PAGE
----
Blood and water
Honyock’s rock ’n’ roll record sounds like the family we choose
El Castillo was the right name for Honyock’s first album. And, no, not just because it’s Spanish for “The Castle,” which is still appropriate; all of its demos were laid out in the “record dungeon” at bassist Tyler Wolter’s house.
The Castillo’s a man. A good man. Thomas Castillo plays drums in a local rock outfit called Ex-Rippers, is an all-around sweetheart, and perhaps most of all: He was the guy who showed off Honyock’s demos to Christopher Watson, the co-founder of the Sacramento-based record label Friendship Fever.
“He just did that because he was excited about our shit, and unbeknownst to us, set it all up,” said guitarist and vocalist Spencer Hoffman, who co-founded Honyock with his brother Mason and Wolter nearly a decade ago. “And it was just sort of like: Wouldn’t it be funny to name our first record out of that idea of community?”
Honyock and El Castillo, which released on July 20 under Friendship Fever, are pretty much a “family affair,” as they put it. The band’s name is an old term of endearment their late grandfather used to say, and El Castillo’s cover art, a red sun reflecting onto a blue pool, was illustrated by one of their dad’s best friends.
“We got both, that mixture of water and blood,” said Mason, who also plays guitar and sings in Honyock. Stir frequently to avoid gelatinization, they joked.
It doesn’t hurt that their signing to Friendship Fever is a weird serendipity with another good dude. Growing up, Mason and Spencer were huge fans of a band called Dr. Dog, which signed to Watson’s old New Orleans label, Park the Van, in the early 2000s. Watson left the label in 2010, and in 2016, started Friendship Fever with his wife Sabrina. The Hoffman brothers dreamed of working with industry folk like Watson, who genuinely cared about the music.
“We ended up not getting a guy like him,” Spencer said. “We ended up getting the guy. I feel like a fucking coconut would fall on my head if I didn’t appreciate it.”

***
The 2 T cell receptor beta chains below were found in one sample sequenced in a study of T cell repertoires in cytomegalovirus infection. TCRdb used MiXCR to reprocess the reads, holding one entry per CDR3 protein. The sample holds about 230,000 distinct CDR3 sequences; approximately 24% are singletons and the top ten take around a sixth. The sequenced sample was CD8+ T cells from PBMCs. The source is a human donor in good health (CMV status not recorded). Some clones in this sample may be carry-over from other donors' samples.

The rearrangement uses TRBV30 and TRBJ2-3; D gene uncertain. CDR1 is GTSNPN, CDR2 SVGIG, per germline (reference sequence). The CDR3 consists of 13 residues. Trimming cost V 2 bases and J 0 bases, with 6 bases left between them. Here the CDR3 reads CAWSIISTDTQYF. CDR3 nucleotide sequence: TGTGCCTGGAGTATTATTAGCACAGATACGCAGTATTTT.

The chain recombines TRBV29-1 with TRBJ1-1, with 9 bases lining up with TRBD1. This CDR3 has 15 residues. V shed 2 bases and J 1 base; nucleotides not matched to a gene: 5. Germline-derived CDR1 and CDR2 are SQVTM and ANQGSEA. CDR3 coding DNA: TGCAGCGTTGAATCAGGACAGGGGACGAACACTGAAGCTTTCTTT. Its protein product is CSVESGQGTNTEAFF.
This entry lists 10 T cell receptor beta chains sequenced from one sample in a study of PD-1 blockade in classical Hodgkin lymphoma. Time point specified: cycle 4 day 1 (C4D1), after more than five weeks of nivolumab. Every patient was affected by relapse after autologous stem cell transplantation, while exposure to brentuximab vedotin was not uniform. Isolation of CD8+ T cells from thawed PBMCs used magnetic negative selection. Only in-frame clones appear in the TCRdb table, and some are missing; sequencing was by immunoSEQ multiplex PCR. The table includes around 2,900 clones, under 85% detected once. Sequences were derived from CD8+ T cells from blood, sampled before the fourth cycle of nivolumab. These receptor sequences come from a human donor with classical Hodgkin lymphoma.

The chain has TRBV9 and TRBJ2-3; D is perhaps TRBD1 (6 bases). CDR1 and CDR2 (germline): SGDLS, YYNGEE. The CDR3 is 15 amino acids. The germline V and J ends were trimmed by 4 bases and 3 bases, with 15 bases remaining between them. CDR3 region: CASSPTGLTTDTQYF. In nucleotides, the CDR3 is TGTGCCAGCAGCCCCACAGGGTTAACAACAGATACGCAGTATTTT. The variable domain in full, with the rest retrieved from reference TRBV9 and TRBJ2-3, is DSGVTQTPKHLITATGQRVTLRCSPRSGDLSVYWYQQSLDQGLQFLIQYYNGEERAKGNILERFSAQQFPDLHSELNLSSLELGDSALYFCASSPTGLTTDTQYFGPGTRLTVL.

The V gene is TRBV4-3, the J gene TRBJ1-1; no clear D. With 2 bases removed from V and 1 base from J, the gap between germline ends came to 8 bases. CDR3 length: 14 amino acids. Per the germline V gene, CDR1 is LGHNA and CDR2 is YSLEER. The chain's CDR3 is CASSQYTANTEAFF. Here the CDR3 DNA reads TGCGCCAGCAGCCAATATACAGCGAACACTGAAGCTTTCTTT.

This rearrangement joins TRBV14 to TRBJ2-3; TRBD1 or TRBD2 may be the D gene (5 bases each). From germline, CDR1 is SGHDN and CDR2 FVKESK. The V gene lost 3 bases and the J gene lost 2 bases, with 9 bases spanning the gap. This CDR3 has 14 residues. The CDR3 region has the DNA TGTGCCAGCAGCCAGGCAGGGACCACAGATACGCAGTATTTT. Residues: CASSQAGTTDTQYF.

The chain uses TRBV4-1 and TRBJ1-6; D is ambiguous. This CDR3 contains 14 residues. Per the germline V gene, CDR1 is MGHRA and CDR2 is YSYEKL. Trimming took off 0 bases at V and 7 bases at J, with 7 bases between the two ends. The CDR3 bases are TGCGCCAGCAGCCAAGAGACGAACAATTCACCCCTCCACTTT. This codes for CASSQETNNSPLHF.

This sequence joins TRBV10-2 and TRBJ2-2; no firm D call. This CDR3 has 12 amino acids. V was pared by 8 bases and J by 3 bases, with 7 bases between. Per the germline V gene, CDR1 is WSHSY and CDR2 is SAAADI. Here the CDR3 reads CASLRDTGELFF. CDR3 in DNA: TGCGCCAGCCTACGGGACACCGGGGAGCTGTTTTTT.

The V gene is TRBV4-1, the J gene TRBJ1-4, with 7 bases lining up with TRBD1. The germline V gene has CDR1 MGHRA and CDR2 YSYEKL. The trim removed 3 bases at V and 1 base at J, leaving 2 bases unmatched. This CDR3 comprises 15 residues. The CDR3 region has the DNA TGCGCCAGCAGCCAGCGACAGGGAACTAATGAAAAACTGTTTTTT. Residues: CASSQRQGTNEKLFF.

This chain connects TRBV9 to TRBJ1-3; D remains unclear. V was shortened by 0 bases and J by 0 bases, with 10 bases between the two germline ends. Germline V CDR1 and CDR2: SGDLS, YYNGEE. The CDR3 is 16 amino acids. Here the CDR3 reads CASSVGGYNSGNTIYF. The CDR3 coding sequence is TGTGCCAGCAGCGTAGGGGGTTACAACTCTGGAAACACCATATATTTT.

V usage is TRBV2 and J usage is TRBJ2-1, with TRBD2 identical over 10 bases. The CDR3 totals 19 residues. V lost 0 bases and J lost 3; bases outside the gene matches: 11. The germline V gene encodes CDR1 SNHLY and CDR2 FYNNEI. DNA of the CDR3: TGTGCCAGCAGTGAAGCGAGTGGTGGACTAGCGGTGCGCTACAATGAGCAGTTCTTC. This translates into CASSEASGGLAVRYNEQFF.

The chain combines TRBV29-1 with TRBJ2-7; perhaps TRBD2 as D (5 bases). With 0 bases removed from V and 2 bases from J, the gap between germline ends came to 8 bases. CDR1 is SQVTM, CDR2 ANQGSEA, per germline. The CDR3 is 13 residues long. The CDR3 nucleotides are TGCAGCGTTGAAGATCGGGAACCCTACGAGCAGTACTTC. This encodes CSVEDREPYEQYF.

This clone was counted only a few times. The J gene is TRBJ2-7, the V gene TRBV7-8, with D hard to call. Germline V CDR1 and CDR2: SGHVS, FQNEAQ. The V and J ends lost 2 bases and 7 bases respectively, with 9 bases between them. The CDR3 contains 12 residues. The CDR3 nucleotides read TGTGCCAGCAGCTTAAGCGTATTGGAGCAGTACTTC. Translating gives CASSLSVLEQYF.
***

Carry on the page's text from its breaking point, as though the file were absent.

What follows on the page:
When Honyock started recording demos for the album two years ago, its 10 songs were 30, culled to 20 or so, then 16, then down to 12 with Watson’s help.
“The genesis of the record was that we wanted some sort of restart,” Spencer said. “And how we thought we’d be able to do that was to record some DIY, lo-fi, 30-song record that makes us go on a shitty tour forever.” After recording, the band finally nipped the songs to 10.
The oldest tune on the record is “Into My Arms,” which Mason wrote in 2009, at 17 or so, after losing his virginity to a girl named after a Beatles song, Michelle. It’s sweetly dreary, like that time: Mason had been living on a military base with a friend in Washington, mostly isolated and feeling homesick. Originally a pretty sleepy number, it was livened up by drummer Christian “Sunshine” Meinke’s aggressive style.
Then there’s “Heather,” where Spencer finally achieved the sound he wanted: sunshine. A whole parade of it. Lyrically, it reflects on the old cliché, “Don’t know what you have til it’s gone.”
“But also reflective of how certain relationships aren’t meant to be,” Spencer said. “Woulda worked out if only this happened, but that’s never gonna happen.”
The band goes on tour across the U.S. beginning August 15. And while the sappy songs and lyrics reach inward, even sappier—Honyock and El Castillo fondly remember the people around them.
“It’s about lifting each other up,” Mason said.